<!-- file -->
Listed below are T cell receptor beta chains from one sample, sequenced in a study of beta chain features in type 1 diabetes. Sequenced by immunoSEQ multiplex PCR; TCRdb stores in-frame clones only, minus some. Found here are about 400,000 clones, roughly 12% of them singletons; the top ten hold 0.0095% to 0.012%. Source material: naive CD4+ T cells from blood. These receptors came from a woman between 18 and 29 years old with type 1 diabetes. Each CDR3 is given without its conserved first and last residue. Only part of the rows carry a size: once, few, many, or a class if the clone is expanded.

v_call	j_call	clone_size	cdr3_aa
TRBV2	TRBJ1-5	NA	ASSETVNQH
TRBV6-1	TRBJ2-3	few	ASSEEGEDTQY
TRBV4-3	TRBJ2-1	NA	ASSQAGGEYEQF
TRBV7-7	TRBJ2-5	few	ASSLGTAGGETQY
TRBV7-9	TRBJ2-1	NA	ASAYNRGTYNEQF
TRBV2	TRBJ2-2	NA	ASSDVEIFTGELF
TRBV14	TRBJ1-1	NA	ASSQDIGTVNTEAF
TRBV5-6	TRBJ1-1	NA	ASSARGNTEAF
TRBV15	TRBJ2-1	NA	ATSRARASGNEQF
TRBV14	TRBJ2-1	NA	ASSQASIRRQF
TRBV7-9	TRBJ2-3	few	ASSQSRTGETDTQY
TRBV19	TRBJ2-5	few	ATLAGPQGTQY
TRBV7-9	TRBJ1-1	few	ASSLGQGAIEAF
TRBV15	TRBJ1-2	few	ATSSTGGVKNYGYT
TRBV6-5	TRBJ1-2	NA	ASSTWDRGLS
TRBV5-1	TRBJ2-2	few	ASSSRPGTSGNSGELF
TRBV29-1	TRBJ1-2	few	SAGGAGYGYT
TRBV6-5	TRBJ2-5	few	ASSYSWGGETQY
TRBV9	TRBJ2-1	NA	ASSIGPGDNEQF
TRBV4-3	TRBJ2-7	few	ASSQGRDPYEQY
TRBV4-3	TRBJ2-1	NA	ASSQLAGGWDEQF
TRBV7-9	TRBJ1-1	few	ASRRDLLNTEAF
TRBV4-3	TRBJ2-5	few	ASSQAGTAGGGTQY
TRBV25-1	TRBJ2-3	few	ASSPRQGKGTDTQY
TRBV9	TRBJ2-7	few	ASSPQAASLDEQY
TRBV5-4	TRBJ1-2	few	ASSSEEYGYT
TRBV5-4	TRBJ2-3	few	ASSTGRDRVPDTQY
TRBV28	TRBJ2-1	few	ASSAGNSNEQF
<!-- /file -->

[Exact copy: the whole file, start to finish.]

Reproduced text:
Listed below are T cell receptor beta chains from one sample, sequenced in a study of beta chain features in type 1 diabetes. Sequenced by immunoSEQ multiplex PCR; TCRdb stores in-frame clones only, minus some. Found here are about 400,000 clones, roughly 12% of them singletons; the top ten hold 0.0095% to 0.012%. Source material: naive CD4+ T cells from blood. These receptors came from a woman between 18 and 29 years old with type 1 diabetes. Each CDR3 is given without its conserved first and last residue. Only part of the rows carry a size: once, few, many, or a class if the clone is expanded.

v_call	j_call	clone_size	cdr3_aa
TRBV2	TRBJ1-5	NA	ASSETVNQH
TRBV6-1	TRBJ2-3	few	ASSEEGEDTQY
TRBV4-3	TRBJ2-1	NA	ASSQAGGEYEQF
TRBV7-7	TRBJ2-5	few	ASSLGTAGGETQY
TRBV7-9	TRBJ2-1	NA	ASAYNRGTYNEQF
TRBV2	TRBJ2-2	NA	ASSDVEIFTGELF
TRBV14	TRBJ1-1	NA	ASSQDIGTVNTEAF
TRBV5-6	TRBJ1-1	NA	ASSARGNTEAF
TRBV15	TRBJ2-1	NA	ATSRARASGNEQF
TRBV14	TRBJ2-1	NA	ASSQASIRRQF
TRBV7-9	TRBJ2-3	few	ASSQSRTGETDTQY
TRBV19	TRBJ2-5	few	ATLAGPQGTQY
TRBV7-9	TRBJ1-1	few	ASSLGQGAIEAF
TRBV15	TRBJ1-2	few	ATSSTGGVKNYGYT
TRBV6-5	TRBJ1-2	NA	ASSTWDRGLS
TRBV5-1	TRBJ2-2	few	ASSSRPGTSGNSGELF
TRBV29-1	TRBJ1-2	few	SAGGAGYGYT
TRBV6-5	TRBJ2-5	few	ASSYSWGGETQY
TRBV9	TRBJ2-1	NA	ASSIGPGDNEQF
TRBV4-3	TRBJ2-7	few	ASSQGRDPYEQY
TRBV4-3	TRBJ2-1	NA	ASSQLAGGWDEQF
TRBV7-9	TRBJ1-1	few	ASRRDLLNTEAF
TRBV4-3	TRBJ2-5	few	ASSQAGTAGGGTQY
TRBV25-1	TRBJ2-3	few	ASSPRQGKGTDTQY
TRBV9	TRBJ2-7	few	ASSPQAASLDEQY
TRBV5-4	TRBJ1-2	few	ASSSEEYGYT
TRBV5-4	TRBJ2-3	few	ASSTGRDRVPDTQY
TRBV28	TRBJ2-1	few	ASSAGNSNEQF